Date of Award

Summer 2014

Degree Type


Degree Name

Doctor of Philosophy (PhD)


Electrical and Computer Engineering

First Advisor

Scott D. Sudhoff

Second Advisor

Steven D. Pekarek

Committee Chair

Scott D. Sudhoff

Committee Co-Chair

Steven D. Pekarek

Committee Member 1

Oleg Wasynczuk

Committee Member 2

Dan Jiao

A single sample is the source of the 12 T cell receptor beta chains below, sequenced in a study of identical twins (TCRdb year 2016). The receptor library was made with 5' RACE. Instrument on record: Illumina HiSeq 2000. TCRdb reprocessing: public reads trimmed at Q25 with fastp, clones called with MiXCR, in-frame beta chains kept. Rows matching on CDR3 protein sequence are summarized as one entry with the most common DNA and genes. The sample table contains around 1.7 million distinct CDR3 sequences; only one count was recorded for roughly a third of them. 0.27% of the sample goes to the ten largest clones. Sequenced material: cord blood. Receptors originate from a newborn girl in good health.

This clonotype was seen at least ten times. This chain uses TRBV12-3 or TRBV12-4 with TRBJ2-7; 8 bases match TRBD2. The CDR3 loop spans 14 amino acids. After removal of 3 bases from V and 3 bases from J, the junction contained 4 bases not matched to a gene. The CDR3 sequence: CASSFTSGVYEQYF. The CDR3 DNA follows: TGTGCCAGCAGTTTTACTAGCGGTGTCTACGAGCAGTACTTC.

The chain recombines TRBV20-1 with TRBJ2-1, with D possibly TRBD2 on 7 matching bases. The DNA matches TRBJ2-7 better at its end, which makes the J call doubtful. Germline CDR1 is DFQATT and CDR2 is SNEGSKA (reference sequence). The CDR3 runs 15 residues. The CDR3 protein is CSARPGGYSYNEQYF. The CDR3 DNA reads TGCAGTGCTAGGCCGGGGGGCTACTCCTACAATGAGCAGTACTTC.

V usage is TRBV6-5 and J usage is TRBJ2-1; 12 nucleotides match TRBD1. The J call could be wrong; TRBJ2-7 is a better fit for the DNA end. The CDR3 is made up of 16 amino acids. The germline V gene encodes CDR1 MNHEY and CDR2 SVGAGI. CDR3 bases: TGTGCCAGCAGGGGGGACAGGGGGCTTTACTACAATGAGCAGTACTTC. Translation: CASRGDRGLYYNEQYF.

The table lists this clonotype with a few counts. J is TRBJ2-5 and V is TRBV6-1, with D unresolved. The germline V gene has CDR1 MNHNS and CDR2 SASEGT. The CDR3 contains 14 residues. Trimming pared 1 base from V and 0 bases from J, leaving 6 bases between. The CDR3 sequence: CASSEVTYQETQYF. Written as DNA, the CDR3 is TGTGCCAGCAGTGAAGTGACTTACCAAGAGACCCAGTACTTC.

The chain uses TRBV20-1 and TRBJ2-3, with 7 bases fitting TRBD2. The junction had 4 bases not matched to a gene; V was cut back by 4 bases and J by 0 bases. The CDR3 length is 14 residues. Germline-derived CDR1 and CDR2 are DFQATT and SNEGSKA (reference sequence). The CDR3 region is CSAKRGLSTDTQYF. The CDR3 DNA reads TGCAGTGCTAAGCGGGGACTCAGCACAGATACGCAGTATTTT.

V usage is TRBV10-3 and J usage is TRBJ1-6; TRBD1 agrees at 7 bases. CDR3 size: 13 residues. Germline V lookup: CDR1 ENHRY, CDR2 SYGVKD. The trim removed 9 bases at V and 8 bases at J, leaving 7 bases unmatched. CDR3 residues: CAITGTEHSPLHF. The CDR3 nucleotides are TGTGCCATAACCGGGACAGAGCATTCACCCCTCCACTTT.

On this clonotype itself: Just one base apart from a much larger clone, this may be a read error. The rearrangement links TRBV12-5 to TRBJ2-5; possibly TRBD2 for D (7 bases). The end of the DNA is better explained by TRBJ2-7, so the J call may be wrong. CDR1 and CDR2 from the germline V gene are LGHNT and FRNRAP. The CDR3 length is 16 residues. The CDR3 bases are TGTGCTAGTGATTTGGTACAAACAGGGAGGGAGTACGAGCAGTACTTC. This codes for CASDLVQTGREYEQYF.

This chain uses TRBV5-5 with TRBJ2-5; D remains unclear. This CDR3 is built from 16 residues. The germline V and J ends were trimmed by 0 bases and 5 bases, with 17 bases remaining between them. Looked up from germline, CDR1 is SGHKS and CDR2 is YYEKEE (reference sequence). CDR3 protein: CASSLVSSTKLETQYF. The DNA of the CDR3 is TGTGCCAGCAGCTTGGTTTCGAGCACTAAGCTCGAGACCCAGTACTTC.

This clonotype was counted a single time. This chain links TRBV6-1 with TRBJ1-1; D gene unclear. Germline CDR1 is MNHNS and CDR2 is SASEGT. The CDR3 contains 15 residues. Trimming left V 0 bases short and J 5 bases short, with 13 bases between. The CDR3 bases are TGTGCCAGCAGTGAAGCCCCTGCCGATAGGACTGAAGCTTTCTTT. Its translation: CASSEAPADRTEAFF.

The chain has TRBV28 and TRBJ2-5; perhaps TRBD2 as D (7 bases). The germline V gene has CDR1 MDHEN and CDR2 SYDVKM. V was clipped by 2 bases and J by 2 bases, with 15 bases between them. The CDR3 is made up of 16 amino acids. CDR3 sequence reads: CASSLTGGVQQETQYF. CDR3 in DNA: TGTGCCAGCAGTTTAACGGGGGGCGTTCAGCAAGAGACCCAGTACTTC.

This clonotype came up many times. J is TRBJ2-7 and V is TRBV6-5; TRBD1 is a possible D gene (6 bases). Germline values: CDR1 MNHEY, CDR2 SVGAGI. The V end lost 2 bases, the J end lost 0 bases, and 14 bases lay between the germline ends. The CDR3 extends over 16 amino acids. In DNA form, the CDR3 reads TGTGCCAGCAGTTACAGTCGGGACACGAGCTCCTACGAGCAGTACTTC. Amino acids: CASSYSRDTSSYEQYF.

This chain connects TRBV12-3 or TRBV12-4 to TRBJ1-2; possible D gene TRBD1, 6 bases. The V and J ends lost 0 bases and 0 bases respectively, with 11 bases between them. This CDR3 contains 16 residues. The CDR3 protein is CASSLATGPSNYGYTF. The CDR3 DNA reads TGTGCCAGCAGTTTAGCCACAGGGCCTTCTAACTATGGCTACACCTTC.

In the research presented herein, design models of tape-wound transformers to support component and system-level optimization are considered. As a basis for component optimization, a magnetic equivalent circuit (MEC) model is derived. The key components of the MEC model are the leakage permeances, which have been established using analytical techniques and validated using both 2D and 3D finite element analysis. To enable high frequency design, expressions that predict the winding AC resistance and the proximity effect loss are derived. In addition, a thermal equivalent circuit (TEC) model is established to predict the temperature throughout the transformer and to account for temperature impact on winding resistances. To predict transformer performance, the T-equivalent, MEC, and thermal models are coupled to determine the magnetic operating point and establish core loss, winding loss, voltage regulation, and inrush current given the core and winding geometries, material properties, input voltage, and rated load. The coupled MEC/T-equivalent and the TEC circuit-based performance evaluation is demonstrated within an optimization in which the goals are to minimize mass and minimize Loss. ^ To support system-level optimization, a scaling technique is derived in which transformer size/mass is predicted based upon rated power, specified current density, and frequency. Curve-fitting techniques are used to derive a meta-model for scaled mass and power loss. The meta-model is compared to designs obtained using detailed design code. A strong agreement between the results from the detailed design code and that predicted by the meta-model is achieved.